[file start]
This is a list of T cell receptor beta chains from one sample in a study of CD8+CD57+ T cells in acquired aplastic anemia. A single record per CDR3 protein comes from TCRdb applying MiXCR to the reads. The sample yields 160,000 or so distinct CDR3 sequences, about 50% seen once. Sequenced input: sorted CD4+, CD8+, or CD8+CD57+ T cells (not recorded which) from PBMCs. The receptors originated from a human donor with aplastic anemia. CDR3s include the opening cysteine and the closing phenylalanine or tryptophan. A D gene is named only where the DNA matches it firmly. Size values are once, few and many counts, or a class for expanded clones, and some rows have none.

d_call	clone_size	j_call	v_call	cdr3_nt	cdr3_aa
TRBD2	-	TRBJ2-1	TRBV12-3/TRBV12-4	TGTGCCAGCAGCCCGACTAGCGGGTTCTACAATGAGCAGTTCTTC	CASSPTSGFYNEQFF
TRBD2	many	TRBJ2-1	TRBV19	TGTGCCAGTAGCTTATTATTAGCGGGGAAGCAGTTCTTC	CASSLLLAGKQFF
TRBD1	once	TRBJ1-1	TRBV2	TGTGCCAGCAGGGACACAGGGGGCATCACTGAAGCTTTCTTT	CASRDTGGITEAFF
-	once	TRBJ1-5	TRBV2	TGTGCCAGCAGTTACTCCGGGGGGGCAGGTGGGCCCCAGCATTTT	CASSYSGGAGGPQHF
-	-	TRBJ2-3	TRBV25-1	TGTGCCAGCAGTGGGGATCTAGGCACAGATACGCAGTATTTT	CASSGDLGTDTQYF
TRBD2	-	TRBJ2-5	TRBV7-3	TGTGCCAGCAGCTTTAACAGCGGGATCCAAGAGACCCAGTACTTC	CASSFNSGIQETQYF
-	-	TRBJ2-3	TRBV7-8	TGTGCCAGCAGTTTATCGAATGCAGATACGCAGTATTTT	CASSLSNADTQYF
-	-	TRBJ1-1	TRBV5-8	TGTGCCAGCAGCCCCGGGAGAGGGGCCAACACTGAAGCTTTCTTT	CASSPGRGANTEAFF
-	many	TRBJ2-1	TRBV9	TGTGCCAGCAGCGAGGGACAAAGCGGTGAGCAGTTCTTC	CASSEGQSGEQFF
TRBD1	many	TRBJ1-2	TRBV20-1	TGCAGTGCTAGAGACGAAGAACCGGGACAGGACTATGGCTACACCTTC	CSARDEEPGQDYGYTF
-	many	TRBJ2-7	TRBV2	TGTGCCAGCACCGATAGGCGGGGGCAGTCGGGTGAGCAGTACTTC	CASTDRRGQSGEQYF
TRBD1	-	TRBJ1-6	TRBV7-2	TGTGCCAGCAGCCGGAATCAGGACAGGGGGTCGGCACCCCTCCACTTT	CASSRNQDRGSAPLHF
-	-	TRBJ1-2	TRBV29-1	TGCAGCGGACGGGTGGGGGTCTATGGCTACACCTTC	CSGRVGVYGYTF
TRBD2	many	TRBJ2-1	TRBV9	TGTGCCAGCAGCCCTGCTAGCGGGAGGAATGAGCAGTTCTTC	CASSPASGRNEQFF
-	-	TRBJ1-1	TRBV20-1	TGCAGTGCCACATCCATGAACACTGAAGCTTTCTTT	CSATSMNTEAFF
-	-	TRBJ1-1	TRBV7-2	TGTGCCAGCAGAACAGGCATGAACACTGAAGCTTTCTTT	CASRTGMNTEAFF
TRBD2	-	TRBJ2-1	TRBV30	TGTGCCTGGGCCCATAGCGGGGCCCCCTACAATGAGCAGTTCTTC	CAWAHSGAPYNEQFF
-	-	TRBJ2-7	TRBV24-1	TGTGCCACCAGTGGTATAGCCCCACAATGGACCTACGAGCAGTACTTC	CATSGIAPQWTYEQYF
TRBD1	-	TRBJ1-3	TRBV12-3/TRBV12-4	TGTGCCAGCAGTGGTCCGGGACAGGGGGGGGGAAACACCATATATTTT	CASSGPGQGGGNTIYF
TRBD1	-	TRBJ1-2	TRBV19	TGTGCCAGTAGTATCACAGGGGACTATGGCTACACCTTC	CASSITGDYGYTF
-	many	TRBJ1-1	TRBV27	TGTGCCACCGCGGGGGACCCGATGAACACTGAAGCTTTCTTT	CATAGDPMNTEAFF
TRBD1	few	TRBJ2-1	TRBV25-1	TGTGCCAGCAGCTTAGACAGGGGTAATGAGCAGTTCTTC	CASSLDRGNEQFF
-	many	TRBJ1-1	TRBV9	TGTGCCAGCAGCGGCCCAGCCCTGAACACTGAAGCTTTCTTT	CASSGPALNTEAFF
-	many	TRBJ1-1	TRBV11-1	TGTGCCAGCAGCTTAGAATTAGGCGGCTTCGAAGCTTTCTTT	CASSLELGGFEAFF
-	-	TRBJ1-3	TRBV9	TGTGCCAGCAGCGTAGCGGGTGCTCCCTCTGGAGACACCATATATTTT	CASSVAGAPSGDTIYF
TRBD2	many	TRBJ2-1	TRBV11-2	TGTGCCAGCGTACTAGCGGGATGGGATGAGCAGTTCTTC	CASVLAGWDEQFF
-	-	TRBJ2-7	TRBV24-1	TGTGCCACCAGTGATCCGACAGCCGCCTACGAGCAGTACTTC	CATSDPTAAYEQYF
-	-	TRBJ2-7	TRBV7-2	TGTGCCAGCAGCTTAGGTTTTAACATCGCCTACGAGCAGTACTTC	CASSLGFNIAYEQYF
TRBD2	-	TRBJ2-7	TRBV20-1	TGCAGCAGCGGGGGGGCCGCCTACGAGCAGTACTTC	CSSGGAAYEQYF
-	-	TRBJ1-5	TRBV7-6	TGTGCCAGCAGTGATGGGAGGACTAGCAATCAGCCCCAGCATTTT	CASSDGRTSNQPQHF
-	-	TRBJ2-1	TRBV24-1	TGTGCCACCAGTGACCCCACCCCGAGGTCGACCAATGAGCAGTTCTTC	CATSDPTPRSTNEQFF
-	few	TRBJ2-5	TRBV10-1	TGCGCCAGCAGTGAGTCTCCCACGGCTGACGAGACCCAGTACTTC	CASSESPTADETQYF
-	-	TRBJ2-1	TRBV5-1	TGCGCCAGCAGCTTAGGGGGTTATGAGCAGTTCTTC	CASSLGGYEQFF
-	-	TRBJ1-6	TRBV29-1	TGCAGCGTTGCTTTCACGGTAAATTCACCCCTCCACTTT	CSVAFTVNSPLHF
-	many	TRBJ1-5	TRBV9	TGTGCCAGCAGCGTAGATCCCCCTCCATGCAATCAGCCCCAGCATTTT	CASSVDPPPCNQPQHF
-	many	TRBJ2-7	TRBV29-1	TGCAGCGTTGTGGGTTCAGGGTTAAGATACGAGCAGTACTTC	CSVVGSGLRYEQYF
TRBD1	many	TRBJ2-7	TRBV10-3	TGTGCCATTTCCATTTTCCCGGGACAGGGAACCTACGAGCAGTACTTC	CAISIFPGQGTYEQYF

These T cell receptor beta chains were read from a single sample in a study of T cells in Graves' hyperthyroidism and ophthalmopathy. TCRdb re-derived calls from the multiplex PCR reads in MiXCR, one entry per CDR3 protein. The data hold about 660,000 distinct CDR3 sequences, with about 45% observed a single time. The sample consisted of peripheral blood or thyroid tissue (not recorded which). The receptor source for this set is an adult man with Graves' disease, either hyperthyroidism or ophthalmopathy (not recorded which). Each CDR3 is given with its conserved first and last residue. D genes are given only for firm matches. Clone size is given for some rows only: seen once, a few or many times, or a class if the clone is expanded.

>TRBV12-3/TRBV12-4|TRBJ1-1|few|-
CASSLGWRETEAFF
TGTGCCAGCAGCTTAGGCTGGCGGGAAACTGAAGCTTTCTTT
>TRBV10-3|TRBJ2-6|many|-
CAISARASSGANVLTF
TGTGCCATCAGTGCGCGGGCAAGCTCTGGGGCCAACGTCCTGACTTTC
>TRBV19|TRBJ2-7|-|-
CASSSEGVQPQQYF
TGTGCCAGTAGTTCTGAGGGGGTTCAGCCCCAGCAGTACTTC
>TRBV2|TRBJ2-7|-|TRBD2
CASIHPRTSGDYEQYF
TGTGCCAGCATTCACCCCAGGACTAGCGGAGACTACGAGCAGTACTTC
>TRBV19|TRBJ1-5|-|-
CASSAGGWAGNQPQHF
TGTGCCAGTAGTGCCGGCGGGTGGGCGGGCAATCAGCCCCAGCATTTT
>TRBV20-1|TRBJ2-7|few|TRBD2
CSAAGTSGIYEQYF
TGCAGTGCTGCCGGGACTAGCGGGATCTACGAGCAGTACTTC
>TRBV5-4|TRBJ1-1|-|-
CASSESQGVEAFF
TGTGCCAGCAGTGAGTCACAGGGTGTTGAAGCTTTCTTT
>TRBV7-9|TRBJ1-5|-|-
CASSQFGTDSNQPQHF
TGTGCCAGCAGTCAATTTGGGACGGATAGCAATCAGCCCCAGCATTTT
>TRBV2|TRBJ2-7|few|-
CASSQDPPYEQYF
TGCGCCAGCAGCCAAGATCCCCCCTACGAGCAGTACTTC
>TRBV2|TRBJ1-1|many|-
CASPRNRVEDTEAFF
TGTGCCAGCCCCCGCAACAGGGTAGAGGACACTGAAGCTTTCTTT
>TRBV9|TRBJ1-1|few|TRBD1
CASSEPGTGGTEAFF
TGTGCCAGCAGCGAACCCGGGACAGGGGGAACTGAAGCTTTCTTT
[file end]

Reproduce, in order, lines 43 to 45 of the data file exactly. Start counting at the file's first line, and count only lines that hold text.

TGTGCCAGCAGCTTAGGCTGGCGGGAAACTGAAGCTTTCTTT
>TRBV10-3|TRBJ2-6|many|-
CAISARASSGANVLTF